Before leaving for San Antonio, I had checked the weather. It was supposed to be sunny, mild and in the mid-80s. It didn’t exactly turn out that way.
The next morning saw prevailing winds of 20-30 mph with gusts to 40 mph. For a flying disc such as a skeet target, winds that high create crazy turbulence.
Air density, drag coefficient, angle of attack – everything is up for grabs as the wind blew across the open, flat terrain of the National Shooting Center.
If the target is going with the wind, it can race out of the trap house with an afterburner burst, and then get driven into the ground even before it reaches the opposite house.
If the target is going into the wind, it can simply rise and stall – one of the worst things that can happen to a shooter who uses momentum to swing through for the target break.
Then there’s the ongoing debate as to whether or not it’s best to break a target in the wind sooner or later. Some experts believe that you should break the target as soon as possible before the wind knocks it off the line of trajectory. Others, meanwhile, say you should wait until the target adjusts to the wind before pulling the trigger.
All I can say is that conditions were not great to shoot the first event of the tournament, which was doubles (when the high-house and low-house targets are thrown simultaneously).
Of the 45 skeet fields at the National Shooting Complex, I was slotted to shoot on number 9. My squad star would be perennial All American Sam Armstrong from Maryland. At least it was a 12-gauge event (imagine if it was .410).
Introductions and hand shakes all around among the five squad members and we were ready to shoot. During the 100-round event, I was surprised at the ongoing chatter of encouragement. If someone made a great shot, the others shooters in the squad let him know about it. When you stepped up to the station, you were given a pep talk – “You can do it…come on, get in the groove, crush ’em now…”
Turns out it was the unspoken code among tournament skeet shooters. You helped your competitor achieve their fullest potential in the preliminaries and then faced him head on in the shoot-offs. This friendly banter contributed to a real sense of family among the shooters – even for a newcomer like me.
For Sam and the other highly ranked shots, doubles took on a beautiful cadence: BANG…1 Mississippi…BANG. It was the veritable heartbeat of doubles. Consistently, they knew the rhythm of the game and mastered it.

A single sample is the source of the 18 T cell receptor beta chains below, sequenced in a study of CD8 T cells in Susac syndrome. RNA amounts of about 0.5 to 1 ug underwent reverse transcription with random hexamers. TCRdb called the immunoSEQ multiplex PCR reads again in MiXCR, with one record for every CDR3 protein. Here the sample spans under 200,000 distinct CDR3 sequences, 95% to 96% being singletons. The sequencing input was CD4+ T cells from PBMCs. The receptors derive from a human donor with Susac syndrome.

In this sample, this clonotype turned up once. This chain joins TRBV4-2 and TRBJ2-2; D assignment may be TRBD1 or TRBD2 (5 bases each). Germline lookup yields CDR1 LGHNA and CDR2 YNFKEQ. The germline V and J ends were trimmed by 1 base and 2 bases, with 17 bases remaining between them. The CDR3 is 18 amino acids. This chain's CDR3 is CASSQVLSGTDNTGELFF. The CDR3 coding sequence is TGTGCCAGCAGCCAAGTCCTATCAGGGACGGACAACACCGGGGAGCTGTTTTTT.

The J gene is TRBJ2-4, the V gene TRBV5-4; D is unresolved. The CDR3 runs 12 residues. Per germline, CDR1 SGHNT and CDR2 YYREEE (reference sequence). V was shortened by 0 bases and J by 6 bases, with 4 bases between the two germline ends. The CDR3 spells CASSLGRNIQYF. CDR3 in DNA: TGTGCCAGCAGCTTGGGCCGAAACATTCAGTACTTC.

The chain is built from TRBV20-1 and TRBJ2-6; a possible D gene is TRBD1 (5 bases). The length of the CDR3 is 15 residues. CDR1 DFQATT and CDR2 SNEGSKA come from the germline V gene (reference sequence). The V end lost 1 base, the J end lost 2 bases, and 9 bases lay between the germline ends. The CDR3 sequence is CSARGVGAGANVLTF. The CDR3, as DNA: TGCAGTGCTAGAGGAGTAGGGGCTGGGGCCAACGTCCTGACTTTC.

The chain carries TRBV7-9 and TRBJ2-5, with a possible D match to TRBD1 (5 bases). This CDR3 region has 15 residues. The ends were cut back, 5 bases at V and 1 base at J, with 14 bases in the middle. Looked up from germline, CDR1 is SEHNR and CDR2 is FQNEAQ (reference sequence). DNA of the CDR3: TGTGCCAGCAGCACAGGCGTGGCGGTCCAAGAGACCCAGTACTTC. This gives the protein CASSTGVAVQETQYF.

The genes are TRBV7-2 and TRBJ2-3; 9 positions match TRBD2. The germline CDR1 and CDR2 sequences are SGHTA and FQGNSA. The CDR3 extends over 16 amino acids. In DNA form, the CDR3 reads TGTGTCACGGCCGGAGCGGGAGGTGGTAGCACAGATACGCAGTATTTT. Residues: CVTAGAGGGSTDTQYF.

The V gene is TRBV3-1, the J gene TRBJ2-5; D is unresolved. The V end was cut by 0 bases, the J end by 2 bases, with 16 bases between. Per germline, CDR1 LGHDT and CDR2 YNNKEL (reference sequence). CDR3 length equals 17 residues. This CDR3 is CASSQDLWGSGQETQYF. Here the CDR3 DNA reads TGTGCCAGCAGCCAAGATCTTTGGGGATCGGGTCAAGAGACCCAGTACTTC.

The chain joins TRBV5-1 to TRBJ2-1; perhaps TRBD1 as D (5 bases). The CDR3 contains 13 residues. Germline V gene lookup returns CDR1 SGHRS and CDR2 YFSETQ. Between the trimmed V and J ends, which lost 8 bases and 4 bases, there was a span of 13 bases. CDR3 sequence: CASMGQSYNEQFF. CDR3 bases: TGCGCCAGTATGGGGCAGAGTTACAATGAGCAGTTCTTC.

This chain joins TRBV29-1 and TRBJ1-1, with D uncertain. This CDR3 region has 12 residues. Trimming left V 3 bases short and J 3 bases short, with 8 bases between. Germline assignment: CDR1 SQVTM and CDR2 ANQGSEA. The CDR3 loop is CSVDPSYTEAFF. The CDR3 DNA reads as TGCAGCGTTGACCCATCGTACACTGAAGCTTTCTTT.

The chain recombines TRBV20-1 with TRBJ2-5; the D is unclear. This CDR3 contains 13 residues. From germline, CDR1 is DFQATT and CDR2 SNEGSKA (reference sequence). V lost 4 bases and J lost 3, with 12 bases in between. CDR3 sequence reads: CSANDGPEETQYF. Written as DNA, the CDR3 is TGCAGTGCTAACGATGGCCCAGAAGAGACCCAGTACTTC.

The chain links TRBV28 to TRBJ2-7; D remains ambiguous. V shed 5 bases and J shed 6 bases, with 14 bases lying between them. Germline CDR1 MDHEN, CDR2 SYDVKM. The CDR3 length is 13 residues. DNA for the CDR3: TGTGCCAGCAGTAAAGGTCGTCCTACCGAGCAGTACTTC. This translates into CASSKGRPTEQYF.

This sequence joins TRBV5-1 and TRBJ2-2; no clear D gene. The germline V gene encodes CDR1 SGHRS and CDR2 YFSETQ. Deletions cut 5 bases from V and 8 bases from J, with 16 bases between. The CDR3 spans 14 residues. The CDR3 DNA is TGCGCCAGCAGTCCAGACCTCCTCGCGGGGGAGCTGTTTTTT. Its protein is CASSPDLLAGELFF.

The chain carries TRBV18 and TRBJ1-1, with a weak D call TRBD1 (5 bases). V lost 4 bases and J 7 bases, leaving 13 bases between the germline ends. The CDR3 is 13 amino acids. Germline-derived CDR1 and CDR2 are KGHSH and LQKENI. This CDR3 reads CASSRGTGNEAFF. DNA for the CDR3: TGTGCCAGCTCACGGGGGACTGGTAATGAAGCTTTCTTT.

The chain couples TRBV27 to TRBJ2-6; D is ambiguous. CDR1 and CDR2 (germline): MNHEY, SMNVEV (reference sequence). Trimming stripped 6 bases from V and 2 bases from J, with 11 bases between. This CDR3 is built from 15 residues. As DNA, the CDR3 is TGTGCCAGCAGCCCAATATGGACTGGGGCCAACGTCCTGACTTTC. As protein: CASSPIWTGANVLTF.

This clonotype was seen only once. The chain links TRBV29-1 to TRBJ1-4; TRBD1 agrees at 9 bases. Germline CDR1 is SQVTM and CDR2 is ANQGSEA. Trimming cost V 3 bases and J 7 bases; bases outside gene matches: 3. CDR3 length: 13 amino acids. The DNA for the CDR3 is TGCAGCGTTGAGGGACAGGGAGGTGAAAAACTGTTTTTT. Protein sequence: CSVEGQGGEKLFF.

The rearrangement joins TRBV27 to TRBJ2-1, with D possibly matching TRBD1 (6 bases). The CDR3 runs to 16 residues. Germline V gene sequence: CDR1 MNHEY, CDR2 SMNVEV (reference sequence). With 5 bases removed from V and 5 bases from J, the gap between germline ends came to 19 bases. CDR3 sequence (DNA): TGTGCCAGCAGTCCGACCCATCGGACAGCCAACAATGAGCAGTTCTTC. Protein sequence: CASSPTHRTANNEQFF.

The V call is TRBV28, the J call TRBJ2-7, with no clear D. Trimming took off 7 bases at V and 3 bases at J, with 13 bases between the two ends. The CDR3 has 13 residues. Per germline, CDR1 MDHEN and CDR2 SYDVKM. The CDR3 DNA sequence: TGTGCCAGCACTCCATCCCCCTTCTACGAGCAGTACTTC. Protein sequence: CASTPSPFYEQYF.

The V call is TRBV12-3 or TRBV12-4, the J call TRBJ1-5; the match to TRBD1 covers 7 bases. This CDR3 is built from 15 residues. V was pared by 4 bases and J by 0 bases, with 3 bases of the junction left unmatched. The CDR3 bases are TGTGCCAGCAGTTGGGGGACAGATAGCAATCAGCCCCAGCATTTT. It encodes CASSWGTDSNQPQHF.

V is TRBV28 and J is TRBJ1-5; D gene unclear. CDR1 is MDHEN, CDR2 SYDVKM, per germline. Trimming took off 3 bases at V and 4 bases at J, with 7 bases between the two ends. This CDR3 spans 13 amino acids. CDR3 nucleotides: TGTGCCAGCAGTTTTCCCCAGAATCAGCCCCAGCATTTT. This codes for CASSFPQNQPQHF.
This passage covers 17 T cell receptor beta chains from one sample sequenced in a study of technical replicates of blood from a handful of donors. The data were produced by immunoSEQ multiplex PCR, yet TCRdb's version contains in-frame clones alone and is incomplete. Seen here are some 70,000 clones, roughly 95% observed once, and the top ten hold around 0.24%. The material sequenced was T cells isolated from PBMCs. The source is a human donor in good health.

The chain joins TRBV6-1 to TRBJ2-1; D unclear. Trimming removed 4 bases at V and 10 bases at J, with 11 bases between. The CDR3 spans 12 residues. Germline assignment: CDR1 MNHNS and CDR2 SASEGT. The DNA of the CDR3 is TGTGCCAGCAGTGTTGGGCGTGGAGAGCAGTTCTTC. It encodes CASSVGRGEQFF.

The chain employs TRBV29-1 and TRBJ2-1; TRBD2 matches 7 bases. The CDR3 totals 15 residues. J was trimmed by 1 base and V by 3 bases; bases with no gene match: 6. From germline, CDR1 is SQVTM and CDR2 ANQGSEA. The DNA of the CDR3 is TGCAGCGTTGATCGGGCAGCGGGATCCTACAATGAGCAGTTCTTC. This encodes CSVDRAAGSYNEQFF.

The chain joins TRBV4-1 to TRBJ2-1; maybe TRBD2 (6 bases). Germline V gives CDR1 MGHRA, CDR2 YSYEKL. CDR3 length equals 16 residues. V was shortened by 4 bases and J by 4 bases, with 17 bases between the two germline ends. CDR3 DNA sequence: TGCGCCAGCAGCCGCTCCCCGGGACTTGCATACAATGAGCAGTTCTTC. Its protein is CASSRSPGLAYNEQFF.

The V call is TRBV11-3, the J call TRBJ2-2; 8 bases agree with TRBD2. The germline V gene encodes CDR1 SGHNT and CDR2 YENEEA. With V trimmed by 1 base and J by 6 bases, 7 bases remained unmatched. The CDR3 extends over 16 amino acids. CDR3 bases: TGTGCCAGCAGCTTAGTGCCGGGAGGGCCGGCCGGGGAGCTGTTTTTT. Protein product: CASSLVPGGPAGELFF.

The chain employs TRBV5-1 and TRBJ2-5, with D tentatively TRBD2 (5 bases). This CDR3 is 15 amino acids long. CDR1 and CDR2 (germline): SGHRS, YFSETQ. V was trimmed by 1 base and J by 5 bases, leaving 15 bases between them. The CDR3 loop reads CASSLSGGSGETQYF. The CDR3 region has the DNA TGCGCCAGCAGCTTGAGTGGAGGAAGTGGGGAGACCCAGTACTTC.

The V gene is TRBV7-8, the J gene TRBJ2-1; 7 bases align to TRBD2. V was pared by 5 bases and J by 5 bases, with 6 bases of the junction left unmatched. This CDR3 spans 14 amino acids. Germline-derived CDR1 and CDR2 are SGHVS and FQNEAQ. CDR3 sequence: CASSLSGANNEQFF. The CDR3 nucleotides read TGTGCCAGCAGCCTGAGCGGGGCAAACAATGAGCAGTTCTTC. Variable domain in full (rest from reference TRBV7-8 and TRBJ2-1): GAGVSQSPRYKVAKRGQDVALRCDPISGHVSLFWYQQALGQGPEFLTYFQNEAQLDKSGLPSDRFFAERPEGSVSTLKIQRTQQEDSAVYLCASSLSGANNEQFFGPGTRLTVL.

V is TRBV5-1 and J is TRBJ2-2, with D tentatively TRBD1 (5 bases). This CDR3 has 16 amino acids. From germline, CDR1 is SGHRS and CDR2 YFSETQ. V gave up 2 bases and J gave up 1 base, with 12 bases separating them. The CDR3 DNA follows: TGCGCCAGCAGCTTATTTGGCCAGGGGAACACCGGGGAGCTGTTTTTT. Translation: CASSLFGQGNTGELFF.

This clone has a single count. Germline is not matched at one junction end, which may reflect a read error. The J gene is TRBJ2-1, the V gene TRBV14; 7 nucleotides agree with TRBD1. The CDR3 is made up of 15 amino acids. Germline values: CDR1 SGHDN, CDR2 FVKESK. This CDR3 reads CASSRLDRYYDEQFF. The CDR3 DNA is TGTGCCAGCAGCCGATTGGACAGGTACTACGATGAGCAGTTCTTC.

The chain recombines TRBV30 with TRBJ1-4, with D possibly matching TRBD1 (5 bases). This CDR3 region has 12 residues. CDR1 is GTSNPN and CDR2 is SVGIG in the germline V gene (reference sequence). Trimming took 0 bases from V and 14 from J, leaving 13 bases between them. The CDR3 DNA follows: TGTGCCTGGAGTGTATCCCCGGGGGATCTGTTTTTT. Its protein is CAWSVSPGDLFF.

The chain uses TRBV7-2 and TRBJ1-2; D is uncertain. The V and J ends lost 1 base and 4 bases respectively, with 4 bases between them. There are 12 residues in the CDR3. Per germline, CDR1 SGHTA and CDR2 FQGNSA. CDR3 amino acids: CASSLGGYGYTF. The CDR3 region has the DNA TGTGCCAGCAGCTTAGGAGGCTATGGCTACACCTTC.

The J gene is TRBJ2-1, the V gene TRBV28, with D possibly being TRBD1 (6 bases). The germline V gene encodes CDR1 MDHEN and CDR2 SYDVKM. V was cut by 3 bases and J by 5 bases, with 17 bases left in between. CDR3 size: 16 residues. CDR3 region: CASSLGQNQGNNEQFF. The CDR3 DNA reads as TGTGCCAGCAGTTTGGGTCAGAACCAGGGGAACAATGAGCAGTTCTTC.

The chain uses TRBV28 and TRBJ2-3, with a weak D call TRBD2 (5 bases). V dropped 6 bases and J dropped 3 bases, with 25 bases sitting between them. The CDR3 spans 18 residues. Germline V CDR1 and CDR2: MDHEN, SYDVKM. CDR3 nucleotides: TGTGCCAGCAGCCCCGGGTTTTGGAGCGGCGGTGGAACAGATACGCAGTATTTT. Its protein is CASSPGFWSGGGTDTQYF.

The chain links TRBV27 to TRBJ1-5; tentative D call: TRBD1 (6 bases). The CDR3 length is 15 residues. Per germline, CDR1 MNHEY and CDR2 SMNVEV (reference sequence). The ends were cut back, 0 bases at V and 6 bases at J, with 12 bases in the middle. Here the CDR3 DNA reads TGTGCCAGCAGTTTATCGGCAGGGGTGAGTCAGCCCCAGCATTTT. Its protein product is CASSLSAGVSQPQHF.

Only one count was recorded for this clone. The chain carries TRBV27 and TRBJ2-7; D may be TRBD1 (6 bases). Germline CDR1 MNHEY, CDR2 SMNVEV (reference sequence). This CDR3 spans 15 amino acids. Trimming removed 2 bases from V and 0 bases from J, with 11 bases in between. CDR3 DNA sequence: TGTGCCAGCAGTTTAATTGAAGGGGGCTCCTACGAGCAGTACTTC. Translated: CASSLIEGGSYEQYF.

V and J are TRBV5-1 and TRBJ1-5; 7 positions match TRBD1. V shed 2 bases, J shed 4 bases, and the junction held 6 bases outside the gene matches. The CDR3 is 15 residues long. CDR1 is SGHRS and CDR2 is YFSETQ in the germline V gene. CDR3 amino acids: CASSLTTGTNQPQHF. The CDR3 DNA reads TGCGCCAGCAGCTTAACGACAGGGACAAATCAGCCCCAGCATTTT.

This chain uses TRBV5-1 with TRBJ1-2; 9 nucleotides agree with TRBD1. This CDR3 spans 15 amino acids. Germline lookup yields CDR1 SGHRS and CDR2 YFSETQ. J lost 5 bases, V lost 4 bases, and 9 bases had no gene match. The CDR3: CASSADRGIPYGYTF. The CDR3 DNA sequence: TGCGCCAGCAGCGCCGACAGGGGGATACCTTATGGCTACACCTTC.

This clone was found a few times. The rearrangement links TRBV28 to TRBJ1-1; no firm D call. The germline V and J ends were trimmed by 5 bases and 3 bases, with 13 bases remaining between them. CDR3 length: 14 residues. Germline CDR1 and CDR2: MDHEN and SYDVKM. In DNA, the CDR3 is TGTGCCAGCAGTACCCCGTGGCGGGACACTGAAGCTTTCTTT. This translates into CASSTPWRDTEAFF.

My final score was 57. Not great. It turns out, I made a couple of mistakes when it came to shooting in strong winds, which were explained to me over dinner that night with Sam and his friends at a Saltgrass Steakhouse.
First, by following the school of thought that says you break the targets close to the house in the wind, I held the Blaser further back than usual. The gun swung so beautifully, I figured it would be no problem nailing that target right out of the house before the wind could grab it.
I found out afterwards that you do just the opposite when shooting in the wind. You hold further toward the center stake. By reducing your gun swing, you stand a better of chance of breaking the target as it slows down, as opposed to attempting to shoot it when it comes accelerating out of the house.
Another mistake I made was shooting the target when it stalled in the wind. For example, if I were shooting the low 1, and it stalled right in front of me, I ended up missing the target. I was wondering how was that was possible? After all, the target was stopped dead; it was close enough to be hanging right off the brim of the cap. How the heck could I possibly miss that target?
The answer was simple: I had unconsciously lifted my face off the stock to look at the unusually high targets. Break that seal between your cheek and the stock and you’ll miss the target every time – even if the bird is dangling three feet in front of you.
My third mistake was trying to measure the target lead in the wind. If you look for the lead, you invariably take your eyes off the target – or worse end up glancing at the front bead. Either way, the target will get away from you.
OK, lessons learned. But would they stick? Let’s see how I would shoot the next day.